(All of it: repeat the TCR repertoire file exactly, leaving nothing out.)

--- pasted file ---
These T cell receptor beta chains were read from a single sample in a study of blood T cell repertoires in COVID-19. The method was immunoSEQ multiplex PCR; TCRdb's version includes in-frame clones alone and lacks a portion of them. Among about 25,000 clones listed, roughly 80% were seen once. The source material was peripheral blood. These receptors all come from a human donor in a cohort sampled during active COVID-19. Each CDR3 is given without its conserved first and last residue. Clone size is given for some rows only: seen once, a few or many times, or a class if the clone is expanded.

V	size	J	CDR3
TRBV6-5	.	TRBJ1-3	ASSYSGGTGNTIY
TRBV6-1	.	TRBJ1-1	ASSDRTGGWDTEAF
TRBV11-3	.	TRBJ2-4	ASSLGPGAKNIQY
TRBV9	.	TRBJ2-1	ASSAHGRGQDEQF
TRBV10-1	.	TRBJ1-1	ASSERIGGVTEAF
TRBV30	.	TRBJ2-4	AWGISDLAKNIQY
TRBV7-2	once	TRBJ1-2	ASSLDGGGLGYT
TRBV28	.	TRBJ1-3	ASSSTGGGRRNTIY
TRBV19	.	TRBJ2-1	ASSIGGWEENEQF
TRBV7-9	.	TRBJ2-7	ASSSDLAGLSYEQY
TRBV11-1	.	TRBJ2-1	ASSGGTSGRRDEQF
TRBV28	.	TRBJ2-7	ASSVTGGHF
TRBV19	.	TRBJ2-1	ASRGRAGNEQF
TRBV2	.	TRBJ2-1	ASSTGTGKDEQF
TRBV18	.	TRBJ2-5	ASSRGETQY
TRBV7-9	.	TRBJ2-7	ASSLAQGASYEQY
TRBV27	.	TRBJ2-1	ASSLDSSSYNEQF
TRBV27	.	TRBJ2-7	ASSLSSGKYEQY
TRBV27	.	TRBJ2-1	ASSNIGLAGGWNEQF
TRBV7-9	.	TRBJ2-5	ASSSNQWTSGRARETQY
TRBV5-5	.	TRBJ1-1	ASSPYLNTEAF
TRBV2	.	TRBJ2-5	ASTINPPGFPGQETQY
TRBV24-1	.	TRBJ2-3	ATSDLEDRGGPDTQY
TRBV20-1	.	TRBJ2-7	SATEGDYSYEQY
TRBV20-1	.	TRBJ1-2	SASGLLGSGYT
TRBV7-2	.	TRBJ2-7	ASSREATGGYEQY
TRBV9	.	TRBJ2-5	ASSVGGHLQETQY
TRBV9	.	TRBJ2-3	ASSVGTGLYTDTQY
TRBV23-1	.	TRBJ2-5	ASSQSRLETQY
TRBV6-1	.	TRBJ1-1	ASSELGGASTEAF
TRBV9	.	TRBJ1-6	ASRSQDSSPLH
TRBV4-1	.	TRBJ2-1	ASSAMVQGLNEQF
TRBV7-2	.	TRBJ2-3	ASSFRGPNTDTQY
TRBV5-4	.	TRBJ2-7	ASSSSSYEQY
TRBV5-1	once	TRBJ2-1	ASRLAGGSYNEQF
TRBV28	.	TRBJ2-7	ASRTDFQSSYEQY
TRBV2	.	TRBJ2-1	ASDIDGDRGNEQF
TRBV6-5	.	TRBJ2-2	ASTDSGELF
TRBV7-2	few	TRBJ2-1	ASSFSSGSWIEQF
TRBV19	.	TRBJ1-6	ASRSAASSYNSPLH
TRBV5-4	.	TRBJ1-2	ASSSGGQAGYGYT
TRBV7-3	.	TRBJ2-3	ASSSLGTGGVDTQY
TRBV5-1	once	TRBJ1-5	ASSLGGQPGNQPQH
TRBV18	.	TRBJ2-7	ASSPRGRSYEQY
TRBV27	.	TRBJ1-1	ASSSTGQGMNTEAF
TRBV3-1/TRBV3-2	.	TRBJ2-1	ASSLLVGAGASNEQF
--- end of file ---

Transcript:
These T cell receptor beta chains were read from a single sample in a study of blood T cell repertoires in COVID-19. The method was immunoSEQ multiplex PCR; TCRdb's version includes in-frame clones alone and lacks a portion of them. Among about 25,000 clones listed, roughly 80% were seen once. The source material was peripheral blood. These receptors all come from a human donor in a cohort sampled during active COVID-19. Each CDR3 is given without its conserved first and last residue. Clone size is given for some rows only: seen once, a few or many times, or a class if the clone is expanded.

V	size	J	CDR3
TRBV6-5	.	TRBJ1-3	ASSYSGGTGNTIY
TRBV6-1	.	TRBJ1-1	ASSDRTGGWDTEAF
TRBV11-3	.	TRBJ2-4	ASSLGPGAKNIQY
TRBV9	.	TRBJ2-1	ASSAHGRGQDEQF
TRBV10-1	.	TRBJ1-1	ASSERIGGVTEAF
TRBV30	.	TRBJ2-4	AWGISDLAKNIQY
TRBV7-2	once	TRBJ1-2	ASSLDGGGLGYT
TRBV28	.	TRBJ1-3	ASSSTGGGRRNTIY
TRBV19	.	TRBJ2-1	ASSIGGWEENEQF
TRBV7-9	.	TRBJ2-7	ASSSDLAGLSYEQY
TRBV11-1	.	TRBJ2-1	ASSGGTSGRRDEQF
TRBV28	.	TRBJ2-7	ASSVTGGHF
TRBV19	.	TRBJ2-1	ASRGRAGNEQF
TRBV2	.	TRBJ2-1	ASSTGTGKDEQF
TRBV18	.	TRBJ2-5	ASSRGETQY
TRBV7-9	.	TRBJ2-7	ASSLAQGASYEQY
TRBV27	.	TRBJ2-1	ASSLDSSSYNEQF
TRBV27	.	TRBJ2-7	ASSLSSGKYEQY
TRBV27	.	TRBJ2-1	ASSNIGLAGGWNEQF
TRBV7-9	.	TRBJ2-5	ASSSNQWTSGRARETQY
TRBV5-5	.	TRBJ1-1	ASSPYLNTEAF
TRBV2	.	TRBJ2-5	ASTINPPGFPGQETQY
TRBV24-1	.	TRBJ2-3	ATSDLEDRGGPDTQY
TRBV20-1	.	TRBJ2-7	SATEGDYSYEQY
TRBV20-1	.	TRBJ1-2	SASGLLGSGYT
TRBV7-2	.	TRBJ2-7	ASSREATGGYEQY
TRBV9	.	TRBJ2-5	ASSVGGHLQETQY
TRBV9	.	TRBJ2-3	ASSVGTGLYTDTQY
TRBV23-1	.	TRBJ2-5	ASSQSRLETQY
TRBV6-1	.	TRBJ1-1	ASSELGGASTEAF
TRBV9	.	TRBJ1-6	ASRSQDSSPLH
TRBV4-1	.	TRBJ2-1	ASSAMVQGLNEQF
TRBV7-2	.	TRBJ2-3	ASSFRGPNTDTQY
TRBV5-4	.	TRBJ2-7	ASSSSSYEQY
TRBV5-1	once	TRBJ2-1	ASRLAGGSYNEQF
TRBV28	.	TRBJ2-7	ASRTDFQSSYEQY
TRBV2	.	TRBJ2-1	ASDIDGDRGNEQF
TRBV6-5	.	TRBJ2-2	ASTDSGELF
TRBV7-2	few	TRBJ2-1	ASSFSSGSWIEQF
TRBV19	.	TRBJ1-6	ASRSAASSYNSPLH
TRBV5-4	.	TRBJ1-2	ASSSGGQAGYGYT
TRBV7-3	.	TRBJ2-3	ASSSLGTGGVDTQY
TRBV5-1	once	TRBJ1-5	ASSLGGQPGNQPQH
TRBV18	.	TRBJ2-7	ASSPRGRSYEQY
TRBV27	.	TRBJ1-1	ASSSTGQGMNTEAF
TRBV3-1/TRBV3-2	.	TRBJ2-1	ASSLLVGAGASNEQF